Chinese military warns US is ‘playing with fire’ and pledges to ‘crush’ Taiwan if it seeks independence

CHINA has warned the US it is “playing with fire” and pledged to “crush” Taiwan if it seeks independence.

Beijing’s sabre rattling comes as its military staged massive drills, widely believed to be simulating assault landings on Taiwan, in a bid to demonstrate its military might.

China regards Taiwan as part of its territory and has long threatened to use force to bring it under its control.

The Chinese warning comes after a US military aircraft landed in Taiwan and the US Senate Foreign Relations Committee called for the island to have its observer status at the World Health Organisation restored.

"Those who play with fire will only burn themselves," Chinese Defence Ministry spokesperson Wu Qian said.

"China must and will be reunited. No one should underestimate the resolve, the will, and the ability of the Chinese people to defend their national sovereignty and territorial integrity." 

The People’s Liberation Army has conducted a series of drills in the past years focusing on the embattled island.

According to data collected by the South China Morning Post, China has conducted 20 naval exercises in the first half of the year – while another 13 exercises were carried out in 2020.

Footage released from China’s state broadcaster CCTV shows simulations of amphibious landing, two types of drones, and launch rocket systems.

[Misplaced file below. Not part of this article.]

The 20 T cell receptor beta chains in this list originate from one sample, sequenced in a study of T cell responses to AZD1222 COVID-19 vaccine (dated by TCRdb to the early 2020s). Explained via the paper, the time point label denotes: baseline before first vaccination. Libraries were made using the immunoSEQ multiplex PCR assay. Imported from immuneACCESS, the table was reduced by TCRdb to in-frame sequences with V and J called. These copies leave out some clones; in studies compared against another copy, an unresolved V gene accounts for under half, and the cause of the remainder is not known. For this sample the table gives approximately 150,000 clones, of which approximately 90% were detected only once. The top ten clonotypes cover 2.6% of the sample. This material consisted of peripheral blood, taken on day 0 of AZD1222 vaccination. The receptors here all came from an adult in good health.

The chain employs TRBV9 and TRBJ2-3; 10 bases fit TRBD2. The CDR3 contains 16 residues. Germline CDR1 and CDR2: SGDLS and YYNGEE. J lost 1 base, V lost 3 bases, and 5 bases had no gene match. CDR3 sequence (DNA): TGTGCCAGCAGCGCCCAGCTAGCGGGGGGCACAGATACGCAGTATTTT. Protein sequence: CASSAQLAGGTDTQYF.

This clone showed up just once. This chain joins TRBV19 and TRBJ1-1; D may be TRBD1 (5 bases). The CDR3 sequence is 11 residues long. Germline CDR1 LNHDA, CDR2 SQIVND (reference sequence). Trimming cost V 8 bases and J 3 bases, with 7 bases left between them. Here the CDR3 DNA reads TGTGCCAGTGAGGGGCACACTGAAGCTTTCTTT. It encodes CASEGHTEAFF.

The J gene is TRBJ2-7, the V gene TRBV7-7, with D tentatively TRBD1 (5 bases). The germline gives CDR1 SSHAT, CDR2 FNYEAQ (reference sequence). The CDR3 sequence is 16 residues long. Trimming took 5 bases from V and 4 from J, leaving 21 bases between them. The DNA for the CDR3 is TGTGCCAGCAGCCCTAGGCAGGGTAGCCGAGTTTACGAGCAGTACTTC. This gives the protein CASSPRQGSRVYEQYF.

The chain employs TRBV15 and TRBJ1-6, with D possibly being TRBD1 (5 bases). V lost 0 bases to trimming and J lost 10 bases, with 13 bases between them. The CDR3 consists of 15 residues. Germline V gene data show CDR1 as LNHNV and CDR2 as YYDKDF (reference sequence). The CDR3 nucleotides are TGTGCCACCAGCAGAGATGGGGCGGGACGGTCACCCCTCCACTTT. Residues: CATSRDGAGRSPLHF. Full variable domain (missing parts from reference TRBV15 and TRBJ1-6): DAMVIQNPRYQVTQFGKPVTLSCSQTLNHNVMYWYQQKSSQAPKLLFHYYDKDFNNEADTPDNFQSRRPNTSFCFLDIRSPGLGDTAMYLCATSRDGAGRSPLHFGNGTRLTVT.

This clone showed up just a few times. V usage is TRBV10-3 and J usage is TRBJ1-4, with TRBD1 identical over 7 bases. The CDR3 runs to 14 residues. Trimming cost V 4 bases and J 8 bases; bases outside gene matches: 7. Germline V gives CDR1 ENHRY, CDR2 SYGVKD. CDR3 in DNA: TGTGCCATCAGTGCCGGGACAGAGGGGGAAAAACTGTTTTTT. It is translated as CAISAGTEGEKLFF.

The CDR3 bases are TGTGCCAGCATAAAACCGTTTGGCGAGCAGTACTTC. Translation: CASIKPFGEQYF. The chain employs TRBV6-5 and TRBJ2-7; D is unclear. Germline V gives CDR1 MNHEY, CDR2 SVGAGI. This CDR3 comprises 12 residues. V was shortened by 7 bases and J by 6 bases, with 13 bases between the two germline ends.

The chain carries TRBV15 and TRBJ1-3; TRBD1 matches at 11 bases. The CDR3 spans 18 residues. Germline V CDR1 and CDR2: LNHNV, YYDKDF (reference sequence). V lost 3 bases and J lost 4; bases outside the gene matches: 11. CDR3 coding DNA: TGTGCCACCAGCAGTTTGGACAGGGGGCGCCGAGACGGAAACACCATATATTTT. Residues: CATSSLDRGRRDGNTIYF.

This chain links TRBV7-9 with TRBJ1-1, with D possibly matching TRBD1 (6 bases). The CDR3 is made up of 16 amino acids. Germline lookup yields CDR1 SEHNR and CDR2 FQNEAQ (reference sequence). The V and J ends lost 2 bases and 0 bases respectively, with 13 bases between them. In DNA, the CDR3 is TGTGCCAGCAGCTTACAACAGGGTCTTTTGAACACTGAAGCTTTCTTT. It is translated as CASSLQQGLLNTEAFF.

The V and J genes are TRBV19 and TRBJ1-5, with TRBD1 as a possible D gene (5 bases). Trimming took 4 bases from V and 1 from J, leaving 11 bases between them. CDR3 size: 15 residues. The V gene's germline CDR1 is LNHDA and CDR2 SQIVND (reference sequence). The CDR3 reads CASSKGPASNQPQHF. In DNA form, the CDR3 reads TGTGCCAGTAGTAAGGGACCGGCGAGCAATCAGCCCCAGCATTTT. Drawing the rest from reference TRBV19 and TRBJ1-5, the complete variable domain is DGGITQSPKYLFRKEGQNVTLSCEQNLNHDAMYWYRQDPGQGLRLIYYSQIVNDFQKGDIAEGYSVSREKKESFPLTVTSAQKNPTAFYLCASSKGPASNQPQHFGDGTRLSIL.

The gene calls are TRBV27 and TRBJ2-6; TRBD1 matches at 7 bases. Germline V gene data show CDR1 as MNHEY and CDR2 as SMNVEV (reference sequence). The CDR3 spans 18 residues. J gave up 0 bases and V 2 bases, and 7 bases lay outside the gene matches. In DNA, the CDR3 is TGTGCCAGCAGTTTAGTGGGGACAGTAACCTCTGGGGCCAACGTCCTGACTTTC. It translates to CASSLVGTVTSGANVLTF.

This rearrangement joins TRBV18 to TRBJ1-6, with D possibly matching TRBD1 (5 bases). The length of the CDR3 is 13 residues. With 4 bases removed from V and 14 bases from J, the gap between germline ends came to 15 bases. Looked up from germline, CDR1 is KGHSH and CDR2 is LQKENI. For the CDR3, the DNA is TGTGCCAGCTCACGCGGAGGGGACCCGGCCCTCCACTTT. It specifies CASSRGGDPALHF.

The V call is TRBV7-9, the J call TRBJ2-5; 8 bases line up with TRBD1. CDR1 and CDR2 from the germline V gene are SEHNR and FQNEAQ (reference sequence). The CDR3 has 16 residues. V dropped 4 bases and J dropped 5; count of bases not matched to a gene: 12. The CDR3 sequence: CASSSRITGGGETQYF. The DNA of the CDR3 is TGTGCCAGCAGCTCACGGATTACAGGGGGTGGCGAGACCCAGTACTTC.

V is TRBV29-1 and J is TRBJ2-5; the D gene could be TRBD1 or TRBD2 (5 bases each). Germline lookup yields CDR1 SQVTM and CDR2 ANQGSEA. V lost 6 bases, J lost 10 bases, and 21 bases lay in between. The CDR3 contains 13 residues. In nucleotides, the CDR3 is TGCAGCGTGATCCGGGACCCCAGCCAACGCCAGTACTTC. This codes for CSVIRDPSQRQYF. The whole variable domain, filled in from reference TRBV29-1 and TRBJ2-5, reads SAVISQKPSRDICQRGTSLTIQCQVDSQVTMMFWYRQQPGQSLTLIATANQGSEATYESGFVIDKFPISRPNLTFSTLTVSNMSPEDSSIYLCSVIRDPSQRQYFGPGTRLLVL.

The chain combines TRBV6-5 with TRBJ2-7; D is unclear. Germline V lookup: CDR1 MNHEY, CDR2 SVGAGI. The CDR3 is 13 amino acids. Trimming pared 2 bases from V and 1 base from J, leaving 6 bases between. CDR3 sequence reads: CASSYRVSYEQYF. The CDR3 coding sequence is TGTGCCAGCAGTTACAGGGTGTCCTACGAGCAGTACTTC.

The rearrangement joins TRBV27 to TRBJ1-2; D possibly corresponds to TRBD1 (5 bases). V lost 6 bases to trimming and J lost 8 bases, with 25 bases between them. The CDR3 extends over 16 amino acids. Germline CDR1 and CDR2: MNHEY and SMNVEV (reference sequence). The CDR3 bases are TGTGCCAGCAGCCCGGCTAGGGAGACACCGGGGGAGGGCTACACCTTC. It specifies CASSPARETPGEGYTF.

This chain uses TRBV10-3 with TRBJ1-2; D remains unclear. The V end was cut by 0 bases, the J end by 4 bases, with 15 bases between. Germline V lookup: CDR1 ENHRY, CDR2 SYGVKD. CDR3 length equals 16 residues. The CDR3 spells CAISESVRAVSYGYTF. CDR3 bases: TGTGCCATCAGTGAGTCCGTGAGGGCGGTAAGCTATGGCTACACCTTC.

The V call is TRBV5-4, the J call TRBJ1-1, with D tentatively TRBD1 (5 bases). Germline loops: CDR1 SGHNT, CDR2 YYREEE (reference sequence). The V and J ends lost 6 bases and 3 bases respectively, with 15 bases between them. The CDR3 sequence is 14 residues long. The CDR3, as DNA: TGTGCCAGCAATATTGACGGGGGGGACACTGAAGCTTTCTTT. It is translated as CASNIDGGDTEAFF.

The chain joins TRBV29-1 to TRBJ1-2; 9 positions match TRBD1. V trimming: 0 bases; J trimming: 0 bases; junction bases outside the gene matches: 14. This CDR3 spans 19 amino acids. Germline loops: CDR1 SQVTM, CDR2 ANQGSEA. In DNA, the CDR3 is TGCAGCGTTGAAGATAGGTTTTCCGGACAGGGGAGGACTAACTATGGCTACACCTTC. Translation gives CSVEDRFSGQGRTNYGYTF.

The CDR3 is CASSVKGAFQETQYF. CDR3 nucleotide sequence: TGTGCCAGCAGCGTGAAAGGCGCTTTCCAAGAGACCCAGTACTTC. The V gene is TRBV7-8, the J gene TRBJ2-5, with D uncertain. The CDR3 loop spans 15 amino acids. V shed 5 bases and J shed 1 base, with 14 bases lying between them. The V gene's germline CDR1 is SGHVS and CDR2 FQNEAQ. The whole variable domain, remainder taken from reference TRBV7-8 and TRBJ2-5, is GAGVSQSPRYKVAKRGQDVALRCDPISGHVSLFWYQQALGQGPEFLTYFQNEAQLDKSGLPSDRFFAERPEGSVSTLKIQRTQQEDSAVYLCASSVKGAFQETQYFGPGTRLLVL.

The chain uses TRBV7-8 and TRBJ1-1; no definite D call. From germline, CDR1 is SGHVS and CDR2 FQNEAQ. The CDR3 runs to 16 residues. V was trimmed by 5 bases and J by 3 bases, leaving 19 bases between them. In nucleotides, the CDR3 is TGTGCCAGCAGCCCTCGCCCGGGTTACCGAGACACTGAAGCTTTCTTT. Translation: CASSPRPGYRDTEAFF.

Those who play with fire will only burn themselves

The clip shows a small group of soldiers acting out missions and amphibious assault vehicles firing guns at sea.

Recent months have also seen Chinese warplanes repeatedly fly into Taiwanese airspace in a bid to intimidate the island.

Former Chinese president Chiang Kai-shek and his supporters fled to the island in 1949 following the Chinese Communist Party victory in the country's civil war.

The island of 25 million people has since developed its own democratic identity and party of current President Tsai Ing-wen supports moves towards full independence.

China vowed to invade Taiwan if it seeks independence last month, warning any move toward gaining independence would mean “war”.

Meanwhile, tensions between the UK and China could be set to rise as the Royal Navy’s biggest warship sails through the disputed South China Sea.

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China has warned Britain faces punishment for the presence of aircraft carrier HMS Queen Elizabeth.

Beijing claims almost all of the 1.3 million square-mile South China Sea as its territory.

In response, the United States and its allies, including the UK, sail warships through the sea in freedom of navigation operations to challenge its claim.

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